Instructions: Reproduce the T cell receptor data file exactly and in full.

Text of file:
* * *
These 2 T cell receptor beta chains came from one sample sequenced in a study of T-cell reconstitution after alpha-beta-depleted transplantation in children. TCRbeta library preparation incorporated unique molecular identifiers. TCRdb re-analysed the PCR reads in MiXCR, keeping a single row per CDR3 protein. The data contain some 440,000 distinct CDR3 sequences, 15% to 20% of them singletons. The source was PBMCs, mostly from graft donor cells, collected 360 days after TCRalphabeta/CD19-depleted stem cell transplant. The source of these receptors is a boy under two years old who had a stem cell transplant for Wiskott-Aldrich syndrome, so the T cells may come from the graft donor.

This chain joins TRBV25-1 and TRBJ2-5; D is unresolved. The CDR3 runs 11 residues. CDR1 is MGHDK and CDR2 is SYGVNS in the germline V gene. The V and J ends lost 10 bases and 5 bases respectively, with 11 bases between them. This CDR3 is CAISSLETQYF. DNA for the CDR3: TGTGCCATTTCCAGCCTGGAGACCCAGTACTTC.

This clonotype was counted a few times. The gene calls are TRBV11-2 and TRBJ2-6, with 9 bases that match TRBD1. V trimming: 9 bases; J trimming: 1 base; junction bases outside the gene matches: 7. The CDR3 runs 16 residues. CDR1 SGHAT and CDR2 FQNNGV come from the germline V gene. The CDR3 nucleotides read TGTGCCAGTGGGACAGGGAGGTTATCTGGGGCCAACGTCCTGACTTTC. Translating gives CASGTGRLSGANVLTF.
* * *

These 2 T cell receptor beta chains came from one sample sequenced in a study of T-cell reconstitution after alpha-beta-depleted transplantation in children. TCRbeta library preparation incorporated unique molecular identifiers. TCRdb re-analysed the PCR reads in MiXCR, keeping a single row per CDR3 protein. The data contain some 440,000 distinct CDR3 sequences, 15% to 20% of them singletons. The source was PBMCs, mostly from graft donor cells, collected 360 days after TCRalphabeta/CD19-depleted stem cell transplant. The source of these receptors is a boy under two years old who had a stem cell transplant for Wiskott-Aldrich syndrome, so the T cells may come from the graft donor.

This chain joins TRBV25-1 and TRBJ2-5; D is unresolved. The CDR3 runs 11 residues. CDR1 is MGHDK and CDR2 is SYGVNS in the germline V gene. The V and J ends lost 10 bases and 5 bases respectively, with 11 bases between them. This CDR3 is CAISSLETQYF. DNA for the CDR3: TGTGCCATTTCCAGCCTGGAGACCCAGTACTTC.

This clonotype was counted a few times. The gene calls are TRBV11-2 and TRBJ2-6, with 9 bases that match TRBD1. V trimming: 9 bases; J trimming: 1 base; junction bases outside the gene matches: 7. The CDR3 runs 16 residues. CDR1 SGHAT and CDR2 FQNNGV come from the germline V gene. The CDR3 nucleotides read TGTGCCAGTGGGACAGGGAGGTTATCTGGGGCCAACGTCCTGACTTTC. Translating gives CASGTGRLSGANVLTF.